As Arthur Edward Low was a minister in the Church of England - and presumably in one of the Empire's Anglican churches when he was overseas - it should be possible to trace his movements in Crockford's Clerical Directory, which has been published annually since 1858. I can't speak for the earliest editions but I know that later editions include a brief list, with dates, of earlier church positions. This may mean that any edition between 1924 and 1933 (perhaps later) will record his movements between graduating and becoming the vicar of Matfield in 1923 - which may help track down his family.

Oh what a tangled web we weave ...

While Arthur M Low may have no direct Hertfordshire connections it may well be that he was not killed in WW1. Not all marriages prove successful - and if a couple split up it would not be socially acceptable to admit it - so a single mother would need to invent a story to explain her missing husband - and what better one than "killed in the war". One of my relatives was ostracised at about that time because she had left her husband (the shame being compounded because he was a clergyman). One of my wife's great uncles described himself as a bachelor when he married in Australia - conveniently forgetting that the woman he had married in New Zealand had gone back to England, where she received a payment (the reason is not explicitly stated in the surviving paperwork) from her sister-in-law. The Rev. A. E. Low may well have written to Australia to find out the status of his son (who may have been planning to remarry) as I am sure, as a minister of the Church of England, the Rev. Low would not want to be a party to an illegal bigamous marriage.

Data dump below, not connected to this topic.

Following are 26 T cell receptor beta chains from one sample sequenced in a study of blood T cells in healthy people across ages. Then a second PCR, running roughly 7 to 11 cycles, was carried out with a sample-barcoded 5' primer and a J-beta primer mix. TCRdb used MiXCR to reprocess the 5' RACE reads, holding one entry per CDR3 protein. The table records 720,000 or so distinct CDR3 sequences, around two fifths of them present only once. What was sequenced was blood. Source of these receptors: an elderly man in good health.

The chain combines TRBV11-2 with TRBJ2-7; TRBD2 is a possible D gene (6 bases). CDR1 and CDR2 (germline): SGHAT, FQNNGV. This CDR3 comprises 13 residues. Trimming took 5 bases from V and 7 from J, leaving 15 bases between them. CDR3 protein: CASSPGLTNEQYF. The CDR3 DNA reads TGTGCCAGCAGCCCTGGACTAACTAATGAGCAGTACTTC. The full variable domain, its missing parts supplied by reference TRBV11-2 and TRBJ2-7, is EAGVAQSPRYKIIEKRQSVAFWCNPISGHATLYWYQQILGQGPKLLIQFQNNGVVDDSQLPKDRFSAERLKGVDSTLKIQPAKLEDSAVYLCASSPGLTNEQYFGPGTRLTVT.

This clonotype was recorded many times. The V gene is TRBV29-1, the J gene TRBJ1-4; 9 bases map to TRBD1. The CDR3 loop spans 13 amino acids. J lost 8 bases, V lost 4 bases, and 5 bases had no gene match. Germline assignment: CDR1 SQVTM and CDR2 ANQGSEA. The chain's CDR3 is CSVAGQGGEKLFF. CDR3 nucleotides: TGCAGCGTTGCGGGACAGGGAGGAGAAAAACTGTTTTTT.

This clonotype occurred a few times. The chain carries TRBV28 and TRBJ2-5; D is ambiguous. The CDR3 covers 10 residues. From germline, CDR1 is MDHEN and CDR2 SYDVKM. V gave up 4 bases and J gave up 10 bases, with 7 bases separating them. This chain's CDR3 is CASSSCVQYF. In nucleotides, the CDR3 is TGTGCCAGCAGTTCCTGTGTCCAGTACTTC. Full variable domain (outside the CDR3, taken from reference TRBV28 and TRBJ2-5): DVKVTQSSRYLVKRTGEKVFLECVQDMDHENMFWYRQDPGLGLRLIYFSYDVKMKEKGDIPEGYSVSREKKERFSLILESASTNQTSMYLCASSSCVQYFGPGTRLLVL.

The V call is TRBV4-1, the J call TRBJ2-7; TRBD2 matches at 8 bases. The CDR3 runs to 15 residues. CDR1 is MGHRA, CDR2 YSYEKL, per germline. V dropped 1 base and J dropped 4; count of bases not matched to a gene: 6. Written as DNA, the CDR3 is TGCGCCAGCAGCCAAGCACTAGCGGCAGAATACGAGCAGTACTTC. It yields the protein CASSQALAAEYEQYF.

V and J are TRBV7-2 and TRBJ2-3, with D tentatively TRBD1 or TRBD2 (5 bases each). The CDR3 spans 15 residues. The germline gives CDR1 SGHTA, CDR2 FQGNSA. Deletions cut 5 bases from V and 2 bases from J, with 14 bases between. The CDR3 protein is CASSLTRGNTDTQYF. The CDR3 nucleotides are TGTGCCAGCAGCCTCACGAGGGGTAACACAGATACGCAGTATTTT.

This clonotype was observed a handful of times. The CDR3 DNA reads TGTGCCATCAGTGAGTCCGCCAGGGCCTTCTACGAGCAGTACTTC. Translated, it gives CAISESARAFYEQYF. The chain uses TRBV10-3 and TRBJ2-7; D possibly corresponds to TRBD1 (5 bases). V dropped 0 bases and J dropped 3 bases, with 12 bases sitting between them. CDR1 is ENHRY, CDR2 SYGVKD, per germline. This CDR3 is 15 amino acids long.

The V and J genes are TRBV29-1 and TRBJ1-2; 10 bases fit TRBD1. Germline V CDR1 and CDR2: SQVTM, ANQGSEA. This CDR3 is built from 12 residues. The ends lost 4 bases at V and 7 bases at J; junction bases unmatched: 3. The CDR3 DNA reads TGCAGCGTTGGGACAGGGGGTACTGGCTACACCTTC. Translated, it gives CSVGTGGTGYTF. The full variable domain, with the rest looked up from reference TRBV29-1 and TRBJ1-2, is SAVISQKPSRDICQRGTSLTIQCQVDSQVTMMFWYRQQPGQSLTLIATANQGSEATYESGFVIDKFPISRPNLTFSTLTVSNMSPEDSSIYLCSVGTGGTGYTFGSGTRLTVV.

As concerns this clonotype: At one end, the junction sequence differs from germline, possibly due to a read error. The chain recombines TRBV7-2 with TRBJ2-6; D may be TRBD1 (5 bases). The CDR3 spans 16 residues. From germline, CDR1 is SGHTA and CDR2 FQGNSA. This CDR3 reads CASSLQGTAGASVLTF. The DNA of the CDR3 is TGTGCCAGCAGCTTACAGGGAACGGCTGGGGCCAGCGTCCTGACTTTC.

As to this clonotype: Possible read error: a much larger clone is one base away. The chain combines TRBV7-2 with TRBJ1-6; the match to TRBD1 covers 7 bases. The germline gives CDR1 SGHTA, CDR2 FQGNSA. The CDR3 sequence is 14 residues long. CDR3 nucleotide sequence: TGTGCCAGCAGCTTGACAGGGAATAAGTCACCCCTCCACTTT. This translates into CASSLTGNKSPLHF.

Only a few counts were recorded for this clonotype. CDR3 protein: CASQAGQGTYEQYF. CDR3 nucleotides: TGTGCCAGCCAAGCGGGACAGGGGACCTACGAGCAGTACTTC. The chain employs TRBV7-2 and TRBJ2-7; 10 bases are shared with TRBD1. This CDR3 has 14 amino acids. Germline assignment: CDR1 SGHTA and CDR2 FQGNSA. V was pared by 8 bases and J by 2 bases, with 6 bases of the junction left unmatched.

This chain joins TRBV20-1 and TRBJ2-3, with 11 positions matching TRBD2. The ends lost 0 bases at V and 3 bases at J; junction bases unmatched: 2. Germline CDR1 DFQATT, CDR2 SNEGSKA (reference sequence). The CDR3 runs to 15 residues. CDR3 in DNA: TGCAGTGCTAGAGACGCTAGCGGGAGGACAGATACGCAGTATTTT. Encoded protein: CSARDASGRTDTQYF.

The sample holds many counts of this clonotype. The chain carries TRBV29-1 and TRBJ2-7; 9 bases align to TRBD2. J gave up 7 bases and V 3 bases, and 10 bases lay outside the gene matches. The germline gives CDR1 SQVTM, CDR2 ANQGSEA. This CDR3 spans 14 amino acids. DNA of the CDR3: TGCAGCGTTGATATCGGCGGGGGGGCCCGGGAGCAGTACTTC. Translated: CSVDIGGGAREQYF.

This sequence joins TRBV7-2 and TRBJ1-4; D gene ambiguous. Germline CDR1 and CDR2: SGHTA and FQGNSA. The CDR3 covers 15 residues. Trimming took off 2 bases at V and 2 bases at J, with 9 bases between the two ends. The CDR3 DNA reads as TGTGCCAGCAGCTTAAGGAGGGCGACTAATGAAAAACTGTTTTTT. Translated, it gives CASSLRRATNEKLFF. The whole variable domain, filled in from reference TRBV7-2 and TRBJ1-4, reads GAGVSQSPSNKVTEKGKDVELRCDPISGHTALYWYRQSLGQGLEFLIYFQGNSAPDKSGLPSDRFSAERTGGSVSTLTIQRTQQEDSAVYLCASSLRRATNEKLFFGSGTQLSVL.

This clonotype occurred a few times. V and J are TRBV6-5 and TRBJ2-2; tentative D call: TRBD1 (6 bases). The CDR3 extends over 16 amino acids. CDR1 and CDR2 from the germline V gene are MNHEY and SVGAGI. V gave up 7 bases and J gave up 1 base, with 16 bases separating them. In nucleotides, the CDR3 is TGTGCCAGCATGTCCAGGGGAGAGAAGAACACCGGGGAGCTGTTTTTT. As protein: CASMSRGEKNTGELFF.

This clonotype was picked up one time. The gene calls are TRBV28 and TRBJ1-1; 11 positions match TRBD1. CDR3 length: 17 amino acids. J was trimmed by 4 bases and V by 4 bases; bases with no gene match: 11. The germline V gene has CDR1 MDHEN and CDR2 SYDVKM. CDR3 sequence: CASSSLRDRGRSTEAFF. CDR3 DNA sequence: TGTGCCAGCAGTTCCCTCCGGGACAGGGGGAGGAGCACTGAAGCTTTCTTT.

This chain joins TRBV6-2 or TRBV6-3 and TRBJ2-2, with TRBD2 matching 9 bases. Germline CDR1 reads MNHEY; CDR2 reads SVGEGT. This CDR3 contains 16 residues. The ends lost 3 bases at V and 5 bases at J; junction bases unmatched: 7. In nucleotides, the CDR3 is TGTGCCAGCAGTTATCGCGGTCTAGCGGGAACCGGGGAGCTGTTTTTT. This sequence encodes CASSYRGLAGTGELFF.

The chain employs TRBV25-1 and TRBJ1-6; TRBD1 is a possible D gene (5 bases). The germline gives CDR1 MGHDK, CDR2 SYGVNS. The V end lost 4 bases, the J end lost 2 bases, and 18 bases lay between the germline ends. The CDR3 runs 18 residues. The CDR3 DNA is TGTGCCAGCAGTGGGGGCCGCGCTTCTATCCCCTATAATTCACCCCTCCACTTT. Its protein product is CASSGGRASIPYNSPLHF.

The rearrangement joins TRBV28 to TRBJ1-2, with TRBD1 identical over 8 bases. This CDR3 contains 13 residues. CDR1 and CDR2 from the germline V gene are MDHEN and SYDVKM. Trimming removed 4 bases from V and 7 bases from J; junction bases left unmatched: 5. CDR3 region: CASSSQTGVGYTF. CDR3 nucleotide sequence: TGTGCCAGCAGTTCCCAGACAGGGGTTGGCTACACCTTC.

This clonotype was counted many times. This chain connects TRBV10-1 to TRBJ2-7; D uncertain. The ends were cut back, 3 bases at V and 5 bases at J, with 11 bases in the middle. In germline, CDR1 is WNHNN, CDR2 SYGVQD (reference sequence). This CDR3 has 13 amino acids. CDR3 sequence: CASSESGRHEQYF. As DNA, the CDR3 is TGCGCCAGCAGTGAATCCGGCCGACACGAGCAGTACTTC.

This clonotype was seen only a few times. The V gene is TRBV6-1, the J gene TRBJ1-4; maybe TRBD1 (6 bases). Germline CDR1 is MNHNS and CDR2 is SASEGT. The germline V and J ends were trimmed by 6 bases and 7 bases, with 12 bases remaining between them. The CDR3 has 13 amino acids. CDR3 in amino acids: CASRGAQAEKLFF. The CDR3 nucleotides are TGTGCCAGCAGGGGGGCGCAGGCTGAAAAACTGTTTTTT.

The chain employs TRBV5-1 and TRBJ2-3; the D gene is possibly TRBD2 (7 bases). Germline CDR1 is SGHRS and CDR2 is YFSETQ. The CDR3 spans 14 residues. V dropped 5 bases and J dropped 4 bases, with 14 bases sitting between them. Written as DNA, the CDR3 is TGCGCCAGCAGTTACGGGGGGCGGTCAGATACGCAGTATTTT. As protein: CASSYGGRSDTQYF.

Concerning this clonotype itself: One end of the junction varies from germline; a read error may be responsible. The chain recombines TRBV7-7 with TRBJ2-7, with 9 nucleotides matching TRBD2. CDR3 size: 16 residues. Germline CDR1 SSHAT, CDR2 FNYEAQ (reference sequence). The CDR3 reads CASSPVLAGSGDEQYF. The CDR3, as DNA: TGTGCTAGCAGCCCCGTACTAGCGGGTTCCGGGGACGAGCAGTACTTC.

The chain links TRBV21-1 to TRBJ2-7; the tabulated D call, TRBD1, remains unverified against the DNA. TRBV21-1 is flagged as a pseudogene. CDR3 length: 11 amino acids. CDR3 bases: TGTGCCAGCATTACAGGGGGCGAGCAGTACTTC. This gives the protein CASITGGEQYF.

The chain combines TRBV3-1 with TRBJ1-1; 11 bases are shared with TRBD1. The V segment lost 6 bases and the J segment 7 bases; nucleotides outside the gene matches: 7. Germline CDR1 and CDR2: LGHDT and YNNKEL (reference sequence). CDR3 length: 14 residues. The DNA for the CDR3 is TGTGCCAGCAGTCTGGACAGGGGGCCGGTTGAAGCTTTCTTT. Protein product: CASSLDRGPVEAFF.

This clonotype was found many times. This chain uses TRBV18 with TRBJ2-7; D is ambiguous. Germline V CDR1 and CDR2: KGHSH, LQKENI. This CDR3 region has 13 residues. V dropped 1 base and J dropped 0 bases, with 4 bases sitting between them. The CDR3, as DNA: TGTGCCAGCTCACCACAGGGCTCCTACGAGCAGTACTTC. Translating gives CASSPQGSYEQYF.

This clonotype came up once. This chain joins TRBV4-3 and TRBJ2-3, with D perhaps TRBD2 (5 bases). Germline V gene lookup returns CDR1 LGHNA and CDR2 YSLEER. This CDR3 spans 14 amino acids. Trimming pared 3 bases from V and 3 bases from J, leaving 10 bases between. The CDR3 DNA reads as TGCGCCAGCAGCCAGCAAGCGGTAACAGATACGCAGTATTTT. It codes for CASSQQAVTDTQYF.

If you can add to the information given above tell me.